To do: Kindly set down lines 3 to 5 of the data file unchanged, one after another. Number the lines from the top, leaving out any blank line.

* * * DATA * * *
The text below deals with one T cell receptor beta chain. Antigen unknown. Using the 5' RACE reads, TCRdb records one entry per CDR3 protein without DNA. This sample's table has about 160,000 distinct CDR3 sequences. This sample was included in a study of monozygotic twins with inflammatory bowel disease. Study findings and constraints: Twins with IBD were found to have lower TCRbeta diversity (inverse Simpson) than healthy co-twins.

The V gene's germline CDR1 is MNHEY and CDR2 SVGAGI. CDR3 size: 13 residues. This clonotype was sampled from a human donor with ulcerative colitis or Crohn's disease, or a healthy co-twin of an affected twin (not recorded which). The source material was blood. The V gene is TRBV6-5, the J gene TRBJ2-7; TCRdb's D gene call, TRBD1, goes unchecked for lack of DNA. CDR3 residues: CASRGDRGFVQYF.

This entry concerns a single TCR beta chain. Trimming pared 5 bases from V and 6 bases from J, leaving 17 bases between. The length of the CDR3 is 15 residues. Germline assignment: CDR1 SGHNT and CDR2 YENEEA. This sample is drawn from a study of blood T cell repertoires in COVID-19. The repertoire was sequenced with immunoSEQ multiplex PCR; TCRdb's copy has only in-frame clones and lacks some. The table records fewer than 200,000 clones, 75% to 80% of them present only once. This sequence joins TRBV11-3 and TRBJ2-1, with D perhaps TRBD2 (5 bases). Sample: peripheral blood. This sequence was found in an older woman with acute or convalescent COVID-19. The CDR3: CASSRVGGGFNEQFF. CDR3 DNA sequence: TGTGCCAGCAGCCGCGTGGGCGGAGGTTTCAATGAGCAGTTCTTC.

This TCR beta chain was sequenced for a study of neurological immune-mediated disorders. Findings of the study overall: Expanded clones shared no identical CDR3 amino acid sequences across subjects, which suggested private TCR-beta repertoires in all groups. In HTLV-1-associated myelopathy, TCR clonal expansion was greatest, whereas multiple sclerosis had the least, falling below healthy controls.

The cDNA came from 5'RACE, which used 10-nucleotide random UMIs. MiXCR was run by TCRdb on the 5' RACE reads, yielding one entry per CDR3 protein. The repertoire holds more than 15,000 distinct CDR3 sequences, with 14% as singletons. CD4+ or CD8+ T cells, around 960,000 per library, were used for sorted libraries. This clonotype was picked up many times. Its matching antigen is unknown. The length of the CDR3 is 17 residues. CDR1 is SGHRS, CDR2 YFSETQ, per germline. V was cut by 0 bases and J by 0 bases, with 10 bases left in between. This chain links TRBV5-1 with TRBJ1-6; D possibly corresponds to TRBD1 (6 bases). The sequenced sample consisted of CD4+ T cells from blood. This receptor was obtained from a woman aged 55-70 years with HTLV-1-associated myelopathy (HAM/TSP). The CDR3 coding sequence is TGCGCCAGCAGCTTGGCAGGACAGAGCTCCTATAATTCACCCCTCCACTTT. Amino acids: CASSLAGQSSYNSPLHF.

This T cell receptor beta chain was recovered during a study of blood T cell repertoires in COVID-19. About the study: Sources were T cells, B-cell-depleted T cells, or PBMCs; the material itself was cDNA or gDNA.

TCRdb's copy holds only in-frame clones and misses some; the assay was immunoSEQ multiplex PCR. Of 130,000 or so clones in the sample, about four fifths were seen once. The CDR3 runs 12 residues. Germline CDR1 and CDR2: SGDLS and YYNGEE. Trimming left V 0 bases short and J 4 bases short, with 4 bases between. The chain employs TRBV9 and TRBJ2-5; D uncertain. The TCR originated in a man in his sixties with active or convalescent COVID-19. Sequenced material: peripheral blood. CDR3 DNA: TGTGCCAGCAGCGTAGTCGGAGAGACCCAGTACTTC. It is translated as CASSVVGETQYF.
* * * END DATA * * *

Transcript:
This entry concerns a single TCR beta chain. Trimming pared 5 bases from V and 6 bases from J, leaving 17 bases between. The length of the CDR3 is 15 residues. Germline assignment: CDR1 SGHNT and CDR2 YENEEA. This sample is drawn from a study of blood T cell repertoires in COVID-19. The repertoire was sequenced with immunoSEQ multiplex PCR; TCRdb's copy has only in-frame clones and lacks some. The table records fewer than 200,000 clones, 75% to 80% of them present only once. This sequence joins TRBV11-3 and TRBJ2-1, with D perhaps TRBD2 (5 bases). Sample: peripheral blood. This sequence was found in an older woman with acute or convalescent COVID-19. The CDR3: CASSRVGGGFNEQFF. CDR3 DNA sequence: TGTGCCAGCAGCCGCGTGGGCGGAGGTTTCAATGAGCAGTTCTTC.

This TCR beta chain was sequenced for a study of neurological immune-mediated disorders. Findings of the study overall: Expanded clones shared no identical CDR3 amino acid sequences across subjects, which suggested private TCR-beta repertoires in all groups. In HTLV-1-associated myelopathy, TCR clonal expansion was greatest, whereas multiple sclerosis had the least, falling below healthy controls.

The cDNA came from 5'RACE, which used 10-nucleotide random UMIs. MiXCR was run by TCRdb on the 5' RACE reads, yielding one entry per CDR3 protein. The repertoire holds more than 15,000 distinct CDR3 sequences, with 14% as singletons. CD4+ or CD8+ T cells, around 960,000 per library, were used for sorted libraries. This clonotype was picked up many times. Its matching antigen is unknown. The length of the CDR3 is 17 residues. CDR1 is SGHRS, CDR2 YFSETQ, per germline. V was cut by 0 bases and J by 0 bases, with 10 bases left in between. This chain links TRBV5-1 with TRBJ1-6; D possibly corresponds to TRBD1 (6 bases). The sequenced sample consisted of CD4+ T cells from blood. This receptor was obtained from a woman aged 55-70 years with HTLV-1-associated myelopathy (HAM/TSP). The CDR3 coding sequence is TGCGCCAGCAGCTTGGCAGGACAGAGCTCCTATAATTCACCCCTCCACTTT. Amino acids: CASSLAGQSSYNSPLHF.